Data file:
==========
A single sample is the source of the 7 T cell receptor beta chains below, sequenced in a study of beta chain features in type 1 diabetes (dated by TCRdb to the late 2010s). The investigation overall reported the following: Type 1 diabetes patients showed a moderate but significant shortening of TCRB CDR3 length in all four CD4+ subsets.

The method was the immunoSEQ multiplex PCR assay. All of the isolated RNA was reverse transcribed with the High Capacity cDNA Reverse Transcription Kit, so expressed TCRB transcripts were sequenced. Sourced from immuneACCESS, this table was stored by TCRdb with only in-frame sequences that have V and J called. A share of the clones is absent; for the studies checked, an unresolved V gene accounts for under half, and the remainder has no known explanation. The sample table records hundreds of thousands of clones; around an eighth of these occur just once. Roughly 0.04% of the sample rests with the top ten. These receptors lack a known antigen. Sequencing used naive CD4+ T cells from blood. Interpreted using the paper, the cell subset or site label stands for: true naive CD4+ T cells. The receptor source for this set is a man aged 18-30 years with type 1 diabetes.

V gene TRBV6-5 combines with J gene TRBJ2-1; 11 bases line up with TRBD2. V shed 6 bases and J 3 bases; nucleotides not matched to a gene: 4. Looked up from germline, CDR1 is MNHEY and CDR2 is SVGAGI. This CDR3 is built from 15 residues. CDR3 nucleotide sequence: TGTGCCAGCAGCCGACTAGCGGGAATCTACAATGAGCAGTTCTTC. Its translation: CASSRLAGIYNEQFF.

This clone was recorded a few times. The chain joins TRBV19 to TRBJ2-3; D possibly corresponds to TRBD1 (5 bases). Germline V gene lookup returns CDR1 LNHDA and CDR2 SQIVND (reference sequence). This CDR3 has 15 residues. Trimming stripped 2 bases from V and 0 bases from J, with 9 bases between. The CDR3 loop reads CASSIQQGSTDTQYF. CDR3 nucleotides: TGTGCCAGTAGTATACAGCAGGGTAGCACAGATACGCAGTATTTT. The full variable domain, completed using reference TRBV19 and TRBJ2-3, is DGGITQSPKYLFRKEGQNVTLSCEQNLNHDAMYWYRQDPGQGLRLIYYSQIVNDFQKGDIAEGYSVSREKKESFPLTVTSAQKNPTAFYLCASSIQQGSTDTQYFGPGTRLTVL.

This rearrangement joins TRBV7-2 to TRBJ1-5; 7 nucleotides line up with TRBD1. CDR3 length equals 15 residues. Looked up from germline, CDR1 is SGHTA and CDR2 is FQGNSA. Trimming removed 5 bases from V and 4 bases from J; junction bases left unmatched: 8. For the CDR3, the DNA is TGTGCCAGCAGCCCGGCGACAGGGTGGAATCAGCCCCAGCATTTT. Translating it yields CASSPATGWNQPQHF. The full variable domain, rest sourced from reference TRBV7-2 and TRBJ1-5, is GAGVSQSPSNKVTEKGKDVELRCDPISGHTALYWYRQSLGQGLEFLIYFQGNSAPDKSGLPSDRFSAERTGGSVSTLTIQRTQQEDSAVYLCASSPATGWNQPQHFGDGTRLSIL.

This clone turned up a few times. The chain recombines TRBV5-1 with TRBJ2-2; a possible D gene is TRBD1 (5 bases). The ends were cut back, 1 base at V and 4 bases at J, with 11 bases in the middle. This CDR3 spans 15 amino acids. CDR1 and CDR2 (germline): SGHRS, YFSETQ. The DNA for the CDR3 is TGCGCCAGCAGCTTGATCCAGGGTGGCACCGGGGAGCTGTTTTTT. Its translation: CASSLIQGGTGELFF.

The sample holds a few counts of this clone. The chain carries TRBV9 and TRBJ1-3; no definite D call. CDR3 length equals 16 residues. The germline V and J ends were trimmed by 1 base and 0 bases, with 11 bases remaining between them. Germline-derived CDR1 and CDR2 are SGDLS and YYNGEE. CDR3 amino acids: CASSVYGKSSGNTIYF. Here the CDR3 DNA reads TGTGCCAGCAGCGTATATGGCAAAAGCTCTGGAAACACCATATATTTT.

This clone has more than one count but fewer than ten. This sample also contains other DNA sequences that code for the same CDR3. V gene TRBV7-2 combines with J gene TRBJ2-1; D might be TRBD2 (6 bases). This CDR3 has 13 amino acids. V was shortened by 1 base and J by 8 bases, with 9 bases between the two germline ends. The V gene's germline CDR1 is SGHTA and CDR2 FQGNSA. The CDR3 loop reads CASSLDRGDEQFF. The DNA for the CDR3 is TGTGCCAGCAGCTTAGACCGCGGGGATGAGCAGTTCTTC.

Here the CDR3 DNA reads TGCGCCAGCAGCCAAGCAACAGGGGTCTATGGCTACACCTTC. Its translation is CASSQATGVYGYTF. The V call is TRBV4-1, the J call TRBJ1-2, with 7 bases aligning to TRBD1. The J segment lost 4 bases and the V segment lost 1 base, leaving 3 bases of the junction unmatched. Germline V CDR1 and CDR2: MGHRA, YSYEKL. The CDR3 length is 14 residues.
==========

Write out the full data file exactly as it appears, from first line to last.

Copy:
A single sample is the source of the 7 T cell receptor beta chains below, sequenced in a study of beta chain features in type 1 diabetes (dated by TCRdb to the late 2010s). The investigation overall reported the following: Type 1 diabetes patients showed a moderate but significant shortening of TCRB CDR3 length in all four CD4+ subsets.

The method was the immunoSEQ multiplex PCR assay. All of the isolated RNA was reverse transcribed with the High Capacity cDNA Reverse Transcription Kit, so expressed TCRB transcripts were sequenced. Sourced from immuneACCESS, this table was stored by TCRdb with only in-frame sequences that have V and J called. A share of the clones is absent; for the studies checked, an unresolved V gene accounts for under half, and the remainder has no known explanation. The sample table records hundreds of thousands of clones; around an eighth of these occur just once. Roughly 0.04% of the sample rests with the top ten. These receptors lack a known antigen. Sequencing used naive CD4+ T cells from blood. Interpreted using the paper, the cell subset or site label stands for: true naive CD4+ T cells. The receptor source for this set is a man aged 18-30 years with type 1 diabetes.

V gene TRBV6-5 combines with J gene TRBJ2-1; 11 bases line up with TRBD2. V shed 6 bases and J 3 bases; nucleotides not matched to a gene: 4. Looked up from germline, CDR1 is MNHEY and CDR2 is SVGAGI. This CDR3 is built from 15 residues. CDR3 nucleotide sequence: TGTGCCAGCAGCCGACTAGCGGGAATCTACAATGAGCAGTTCTTC. Its translation: CASSRLAGIYNEQFF.

This clone was recorded a few times. The chain joins TRBV19 to TRBJ2-3; D possibly corresponds to TRBD1 (5 bases). Germline V gene lookup returns CDR1 LNHDA and CDR2 SQIVND (reference sequence). This CDR3 has 15 residues. Trimming stripped 2 bases from V and 0 bases from J, with 9 bases between. The CDR3 loop reads CASSIQQGSTDTQYF. CDR3 nucleotides: TGTGCCAGTAGTATACAGCAGGGTAGCACAGATACGCAGTATTTT. The full variable domain, completed using reference TRBV19 and TRBJ2-3, is DGGITQSPKYLFRKEGQNVTLSCEQNLNHDAMYWYRQDPGQGLRLIYYSQIVNDFQKGDIAEGYSVSREKKESFPLTVTSAQKNPTAFYLCASSIQQGSTDTQYFGPGTRLTVL.

This rearrangement joins TRBV7-2 to TRBJ1-5; 7 nucleotides line up with TRBD1. CDR3 length equals 15 residues. Looked up from germline, CDR1 is SGHTA and CDR2 is FQGNSA. Trimming removed 5 bases from V and 4 bases from J; junction bases left unmatched: 8. For the CDR3, the DNA is TGTGCCAGCAGCCCGGCGACAGGGTGGAATCAGCCCCAGCATTTT. Translating it yields CASSPATGWNQPQHF. The full variable domain, rest sourced from reference TRBV7-2 and TRBJ1-5, is GAGVSQSPSNKVTEKGKDVELRCDPISGHTALYWYRQSLGQGLEFLIYFQGNSAPDKSGLPSDRFSAERTGGSVSTLTIQRTQQEDSAVYLCASSPATGWNQPQHFGDGTRLSIL.

This clone turned up a few times. The chain recombines TRBV5-1 with TRBJ2-2; a possible D gene is TRBD1 (5 bases). The ends were cut back, 1 base at V and 4 bases at J, with 11 bases in the middle. This CDR3 spans 15 amino acids. CDR1 and CDR2 (germline): SGHRS, YFSETQ. The DNA for the CDR3 is TGCGCCAGCAGCTTGATCCAGGGTGGCACCGGGGAGCTGTTTTTT. Its translation: CASSLIQGGTGELFF.

The sample holds a few counts of this clone. The chain carries TRBV9 and TRBJ1-3; no definite D call. CDR3 length equals 16 residues. The germline V and J ends were trimmed by 1 base and 0 bases, with 11 bases remaining between them. Germline-derived CDR1 and CDR2 are SGDLS and YYNGEE. CDR3 amino acids: CASSVYGKSSGNTIYF. Here the CDR3 DNA reads TGTGCCAGCAGCGTATATGGCAAAAGCTCTGGAAACACCATATATTTT.

This clone has more than one count but fewer than ten. This sample also contains other DNA sequences that code for the same CDR3. V gene TRBV7-2 combines with J gene TRBJ2-1; D might be TRBD2 (6 bases). This CDR3 has 13 amino acids. V was shortened by 1 base and J by 8 bases, with 9 bases between the two germline ends. The V gene's germline CDR1 is SGHTA and CDR2 FQGNSA. The CDR3 loop reads CASSLDRGDEQFF. The DNA for the CDR3 is TGTGCCAGCAGCTTAGACCGCGGGGATGAGCAGTTCTTC.

Here the CDR3 DNA reads TGCGCCAGCAGCCAAGCAACAGGGGTCTATGGCTACACCTTC. Its translation is CASSQATGVYGYTF. The V call is TRBV4-1, the J call TRBJ1-2, with 7 bases aligning to TRBD1. The J segment lost 4 bases and the V segment lost 1 base, leaving 3 bases of the junction unmatched. Germline V CDR1 and CDR2: MGHRA, YSYEKL. The CDR3 length is 14 residues.